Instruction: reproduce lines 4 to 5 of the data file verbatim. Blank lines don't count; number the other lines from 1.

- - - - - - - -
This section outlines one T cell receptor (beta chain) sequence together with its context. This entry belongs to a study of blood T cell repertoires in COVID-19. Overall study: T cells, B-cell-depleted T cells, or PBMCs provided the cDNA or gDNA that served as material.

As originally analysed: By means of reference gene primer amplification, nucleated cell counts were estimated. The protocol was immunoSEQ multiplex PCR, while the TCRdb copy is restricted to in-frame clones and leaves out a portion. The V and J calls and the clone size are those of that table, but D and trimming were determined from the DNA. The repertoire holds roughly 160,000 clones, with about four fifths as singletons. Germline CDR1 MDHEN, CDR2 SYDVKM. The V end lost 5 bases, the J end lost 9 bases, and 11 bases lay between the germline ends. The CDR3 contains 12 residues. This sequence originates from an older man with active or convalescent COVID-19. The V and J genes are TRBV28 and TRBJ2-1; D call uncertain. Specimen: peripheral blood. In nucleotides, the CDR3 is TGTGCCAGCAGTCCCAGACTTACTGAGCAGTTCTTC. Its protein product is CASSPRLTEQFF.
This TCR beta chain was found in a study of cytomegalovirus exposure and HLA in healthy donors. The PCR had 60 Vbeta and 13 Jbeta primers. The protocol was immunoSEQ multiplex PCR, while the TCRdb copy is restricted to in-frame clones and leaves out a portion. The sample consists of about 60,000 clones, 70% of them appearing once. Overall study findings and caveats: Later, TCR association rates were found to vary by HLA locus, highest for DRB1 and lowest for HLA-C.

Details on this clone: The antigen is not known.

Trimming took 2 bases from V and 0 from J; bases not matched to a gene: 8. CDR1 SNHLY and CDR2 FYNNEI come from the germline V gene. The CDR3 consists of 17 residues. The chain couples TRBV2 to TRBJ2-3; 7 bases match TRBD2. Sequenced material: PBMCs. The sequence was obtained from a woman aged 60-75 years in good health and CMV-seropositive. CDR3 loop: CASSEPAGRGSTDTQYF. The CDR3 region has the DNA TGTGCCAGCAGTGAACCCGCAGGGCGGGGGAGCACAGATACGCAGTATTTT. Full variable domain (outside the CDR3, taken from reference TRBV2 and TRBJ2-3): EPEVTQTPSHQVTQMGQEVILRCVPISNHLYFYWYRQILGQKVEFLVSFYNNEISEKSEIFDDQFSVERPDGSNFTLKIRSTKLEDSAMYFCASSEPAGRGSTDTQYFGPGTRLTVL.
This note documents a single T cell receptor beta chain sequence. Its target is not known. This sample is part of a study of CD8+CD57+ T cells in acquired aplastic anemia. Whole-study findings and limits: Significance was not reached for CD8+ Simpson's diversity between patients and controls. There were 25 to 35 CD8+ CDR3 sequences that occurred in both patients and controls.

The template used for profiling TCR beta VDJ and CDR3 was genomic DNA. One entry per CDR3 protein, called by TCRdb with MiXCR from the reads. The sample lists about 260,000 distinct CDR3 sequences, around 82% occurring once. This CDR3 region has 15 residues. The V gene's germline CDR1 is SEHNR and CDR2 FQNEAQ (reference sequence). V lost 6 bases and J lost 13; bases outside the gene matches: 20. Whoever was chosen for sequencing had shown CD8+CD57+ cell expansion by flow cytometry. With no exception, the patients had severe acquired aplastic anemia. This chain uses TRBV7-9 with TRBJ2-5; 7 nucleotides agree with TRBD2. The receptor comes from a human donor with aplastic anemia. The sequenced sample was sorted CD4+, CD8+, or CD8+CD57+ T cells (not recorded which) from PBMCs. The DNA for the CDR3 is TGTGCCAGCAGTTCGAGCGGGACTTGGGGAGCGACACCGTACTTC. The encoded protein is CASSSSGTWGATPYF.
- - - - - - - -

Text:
Details on this clone: The antigen is not known.

Trimming took 2 bases from V and 0 from J; bases not matched to a gene: 8. CDR1 SNHLY and CDR2 FYNNEI come from the germline V gene. The CDR3 consists of 17 residues. The chain couples TRBV2 to TRBJ2-3; 7 bases match TRBD2. Sequenced material: PBMCs. The sequence was obtained from a woman aged 60-75 years in good health and CMV-seropositive. CDR3 loop: CASSEPAGRGSTDTQYF. The CDR3 region has the DNA TGTGCCAGCAGTGAACCCGCAGGGCGGGGGAGCACAGATACGCAGTATTTT. Full variable domain (outside the CDR3, taken from reference TRBV2 and TRBJ2-3): EPEVTQTPSHQVTQMGQEVILRCVPISNHLYFYWYRQILGQKVEFLVSFYNNEISEKSEIFDDQFSVERPDGSNFTLKIRSTKLEDSAMYFCASSEPAGRGSTDTQYFGPGTRLTVL.